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Filing for creditor protection, Sweden's Saab is seeking independence from U.S. parent General Motors. One solution may be more cooperation with German GM unit Opel
Saab filed for insolvency protection on Friday morning, just days after American parent company General Motors signalled it would seek to divest itself of the Swedish carmaker. The development was only the latest in what has become an existential crisis for GM's European units, which include Sweden's Saab and Germany's Opel—firms that are deeply ingrained in the national identity of both countries.
"We explored and will continue to explore all available options for funding and/or selling Saab, and it was determined a formal reorganization would be the best way to create a truly independent entity that is ready for investment," Saab Managing Director Jan-Ake Jonsson said in a statement released Friday morning.
GM is currently seeking as much as $13.4 billion in emergency bridge loans from the US government to save it from bankruptcy, and on Tuesday it presented a restructuring plan in which it said it planned to phase out Saab by 2010. GM said it would cut 47,000 jobs worldwide, including 26,000 outside the United States. In addition to Opel in Germany and Vauxhall in Britain, Saab is one of GM's main businesses in Europe.
The US automobile giant, which acquired a majority stake in Saab in 1990, supported the company's move to seek court protection from creditors as the best way to create an independent entity. A Swedish court on Friday approved the application, which means Saab will be protected from creditors as it restructures its debt and seeks new funding. Saab said it plans to present a restructuring proposal within three weeks.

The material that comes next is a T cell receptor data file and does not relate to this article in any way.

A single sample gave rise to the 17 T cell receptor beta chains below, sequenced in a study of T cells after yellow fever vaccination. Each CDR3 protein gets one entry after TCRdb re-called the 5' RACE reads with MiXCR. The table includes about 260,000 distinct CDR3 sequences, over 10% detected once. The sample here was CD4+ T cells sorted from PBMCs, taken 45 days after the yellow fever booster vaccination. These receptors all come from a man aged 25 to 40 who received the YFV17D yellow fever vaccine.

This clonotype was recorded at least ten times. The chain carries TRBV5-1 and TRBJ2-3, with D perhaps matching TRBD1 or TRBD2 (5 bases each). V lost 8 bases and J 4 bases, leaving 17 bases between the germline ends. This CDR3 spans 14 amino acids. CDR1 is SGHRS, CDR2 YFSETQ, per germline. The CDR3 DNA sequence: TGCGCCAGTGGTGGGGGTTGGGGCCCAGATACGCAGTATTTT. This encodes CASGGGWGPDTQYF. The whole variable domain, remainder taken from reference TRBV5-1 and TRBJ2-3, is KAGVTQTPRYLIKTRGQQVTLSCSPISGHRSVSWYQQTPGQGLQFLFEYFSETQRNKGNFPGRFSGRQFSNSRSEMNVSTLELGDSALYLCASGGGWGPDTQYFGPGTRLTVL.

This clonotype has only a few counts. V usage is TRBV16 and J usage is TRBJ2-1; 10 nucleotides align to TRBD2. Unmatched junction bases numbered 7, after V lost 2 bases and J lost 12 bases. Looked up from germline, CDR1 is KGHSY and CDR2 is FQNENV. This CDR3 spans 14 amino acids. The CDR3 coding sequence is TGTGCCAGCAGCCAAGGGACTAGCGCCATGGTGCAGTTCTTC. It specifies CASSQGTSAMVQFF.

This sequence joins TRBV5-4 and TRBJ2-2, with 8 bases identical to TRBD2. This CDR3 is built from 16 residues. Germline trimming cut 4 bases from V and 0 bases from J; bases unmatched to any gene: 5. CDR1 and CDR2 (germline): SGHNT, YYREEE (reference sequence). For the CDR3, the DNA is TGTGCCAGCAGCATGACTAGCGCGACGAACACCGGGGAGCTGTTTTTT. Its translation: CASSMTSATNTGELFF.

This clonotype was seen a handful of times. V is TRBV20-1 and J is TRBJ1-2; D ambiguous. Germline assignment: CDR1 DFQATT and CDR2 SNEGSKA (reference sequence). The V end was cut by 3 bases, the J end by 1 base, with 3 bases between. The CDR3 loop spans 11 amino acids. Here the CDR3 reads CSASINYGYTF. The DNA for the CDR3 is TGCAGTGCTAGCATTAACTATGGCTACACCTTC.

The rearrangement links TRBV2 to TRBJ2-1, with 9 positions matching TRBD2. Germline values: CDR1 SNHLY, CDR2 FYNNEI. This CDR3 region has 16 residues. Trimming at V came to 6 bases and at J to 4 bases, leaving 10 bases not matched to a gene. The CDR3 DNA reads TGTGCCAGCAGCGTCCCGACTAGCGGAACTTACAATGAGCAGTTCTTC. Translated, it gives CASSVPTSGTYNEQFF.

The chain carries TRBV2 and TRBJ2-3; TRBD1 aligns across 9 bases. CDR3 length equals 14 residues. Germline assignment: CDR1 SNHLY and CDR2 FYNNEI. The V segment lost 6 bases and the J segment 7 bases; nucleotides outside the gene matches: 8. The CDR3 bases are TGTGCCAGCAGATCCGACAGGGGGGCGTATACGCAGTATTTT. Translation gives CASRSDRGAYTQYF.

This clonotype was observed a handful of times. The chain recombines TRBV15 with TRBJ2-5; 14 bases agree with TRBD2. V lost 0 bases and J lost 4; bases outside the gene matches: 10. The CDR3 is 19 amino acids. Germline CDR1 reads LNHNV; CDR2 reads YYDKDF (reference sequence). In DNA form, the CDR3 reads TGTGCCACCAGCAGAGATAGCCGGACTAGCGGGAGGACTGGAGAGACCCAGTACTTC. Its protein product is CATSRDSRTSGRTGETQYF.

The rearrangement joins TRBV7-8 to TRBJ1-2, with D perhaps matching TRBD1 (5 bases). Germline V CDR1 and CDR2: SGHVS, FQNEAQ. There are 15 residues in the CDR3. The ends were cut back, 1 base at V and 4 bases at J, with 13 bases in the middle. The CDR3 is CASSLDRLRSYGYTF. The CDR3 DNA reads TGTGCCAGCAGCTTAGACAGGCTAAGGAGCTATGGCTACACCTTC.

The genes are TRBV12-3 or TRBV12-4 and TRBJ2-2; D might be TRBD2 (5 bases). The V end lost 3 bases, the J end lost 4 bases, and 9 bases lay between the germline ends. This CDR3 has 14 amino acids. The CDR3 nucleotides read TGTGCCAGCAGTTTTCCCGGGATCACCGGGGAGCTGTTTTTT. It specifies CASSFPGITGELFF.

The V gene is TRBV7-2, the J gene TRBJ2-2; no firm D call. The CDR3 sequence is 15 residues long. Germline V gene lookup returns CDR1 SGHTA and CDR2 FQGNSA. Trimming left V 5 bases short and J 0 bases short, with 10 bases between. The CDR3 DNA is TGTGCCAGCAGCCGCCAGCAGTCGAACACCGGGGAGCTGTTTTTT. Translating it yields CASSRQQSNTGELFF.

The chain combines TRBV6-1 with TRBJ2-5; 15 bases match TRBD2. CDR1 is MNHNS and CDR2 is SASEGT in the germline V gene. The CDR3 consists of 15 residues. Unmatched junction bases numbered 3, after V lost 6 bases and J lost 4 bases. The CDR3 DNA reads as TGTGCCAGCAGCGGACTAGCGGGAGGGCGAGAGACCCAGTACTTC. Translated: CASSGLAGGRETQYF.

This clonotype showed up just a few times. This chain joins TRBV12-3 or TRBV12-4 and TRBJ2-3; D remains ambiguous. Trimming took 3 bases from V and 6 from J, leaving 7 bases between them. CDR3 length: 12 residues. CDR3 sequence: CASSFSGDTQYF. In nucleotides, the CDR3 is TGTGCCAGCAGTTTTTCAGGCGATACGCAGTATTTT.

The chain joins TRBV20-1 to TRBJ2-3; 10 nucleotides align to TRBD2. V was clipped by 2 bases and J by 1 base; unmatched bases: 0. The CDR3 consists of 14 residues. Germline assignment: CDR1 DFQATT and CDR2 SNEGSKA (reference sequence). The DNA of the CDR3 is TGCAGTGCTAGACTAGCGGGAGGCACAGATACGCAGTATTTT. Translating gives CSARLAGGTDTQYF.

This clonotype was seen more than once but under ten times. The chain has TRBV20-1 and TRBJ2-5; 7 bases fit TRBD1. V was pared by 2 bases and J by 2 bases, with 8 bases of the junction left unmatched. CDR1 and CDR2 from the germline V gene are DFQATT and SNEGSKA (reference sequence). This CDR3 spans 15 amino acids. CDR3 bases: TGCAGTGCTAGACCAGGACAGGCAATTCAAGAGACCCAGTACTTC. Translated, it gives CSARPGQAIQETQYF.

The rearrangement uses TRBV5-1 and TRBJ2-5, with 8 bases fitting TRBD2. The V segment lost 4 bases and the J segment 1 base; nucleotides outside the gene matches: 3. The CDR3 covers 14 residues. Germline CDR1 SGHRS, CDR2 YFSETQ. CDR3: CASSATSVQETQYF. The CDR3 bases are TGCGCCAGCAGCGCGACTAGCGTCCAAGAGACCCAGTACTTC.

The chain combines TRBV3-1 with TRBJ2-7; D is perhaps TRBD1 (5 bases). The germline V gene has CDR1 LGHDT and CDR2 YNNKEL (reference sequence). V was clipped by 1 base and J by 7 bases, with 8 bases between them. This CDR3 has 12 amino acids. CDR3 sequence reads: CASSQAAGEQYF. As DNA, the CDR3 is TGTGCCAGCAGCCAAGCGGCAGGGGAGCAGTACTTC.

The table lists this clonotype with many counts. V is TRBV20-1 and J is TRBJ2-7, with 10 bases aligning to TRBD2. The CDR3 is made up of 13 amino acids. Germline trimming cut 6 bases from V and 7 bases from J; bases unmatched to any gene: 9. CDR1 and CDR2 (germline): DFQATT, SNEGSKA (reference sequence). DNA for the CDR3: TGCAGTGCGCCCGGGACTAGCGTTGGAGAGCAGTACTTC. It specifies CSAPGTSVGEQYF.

Saab sold 94,000 cars last year, but it also posted losses of 3 billion Swedish crowns ($343 million) in 2008. The GM unit estimates it will lose roughly the same amount this year. Speculation of Saab's insolvency had grown in recent days after the government in Stockholm rejected the carmaker's requests for loans. Last year, the company sold 94,000 cars.
The company said its 4,100 Swedish workers would continue manufacturing operations and designing cars under court-appointed administration as Saab seeks to find financing to become an independent carmaker.
Will GM Leave Europe?
Earlier this week, GM CEO Rick Wagoner also stated for the first time that the company might be preparing to divest itself of parts of Opel, as well. Experts say that GM's European units would stand little chance of survival without finding major partners.
One possible restructuring plan would be for Saab to team up with Opel. The Stockholm-based paper Expressen reported on Friday that the company was also in fast-track talks with Opel, GM's crisis-striken German subsidiary, to possibly join forces without their American parent.
The head of the Opel works council, which represents the interests of employees, at the company's plant in Bochum, Germany, said the carmarker could seek to merge with other companies. "There are currently several automobile companies in Germany and abroad who are looking for solutions." Analysts have suggested French carmarkers Renault and PSA Peugeot Citroen as possible partners. And investments by Chinese automakers could also be a possibility.
Opel employs more than 25,000 at its German plants in the states of Hesse, North Rhine-Westphalia, Rhineland Palatinate and Thuringia. The company said it would present a restructuring plan government officials had called for "very soon." "We are pulling out all the stops" to get that done, a company spokesperson said. The company is currently seeking government bridge loans and Spiegel reported on Friday that Opel's liquidity needs have surged dramatically to €3.3 billion ($4.16 billion). Earlier, it had been expected to seek €1.8 billion.
German Economics Minister Karl-Theodor zu Guttenberg said any bailout would be coupled with measures "securing jobs." He also said the company must "conclusively show how it will find its way back to business success."
Some conservatives in Germany have expressed skepticism about any bailout plan for Opel. Horst Seehofer, the powerful governor of the southern German state of Bavaria, who is with the Christian Social Union party, said that while Opel's request for state aid was "justifiable, we also need to determine where the borders are for state intervention. It's not helpful to anyone if the government isn't careful with taxpayers' money and acts as if it can prevent the insolvancy of every single company."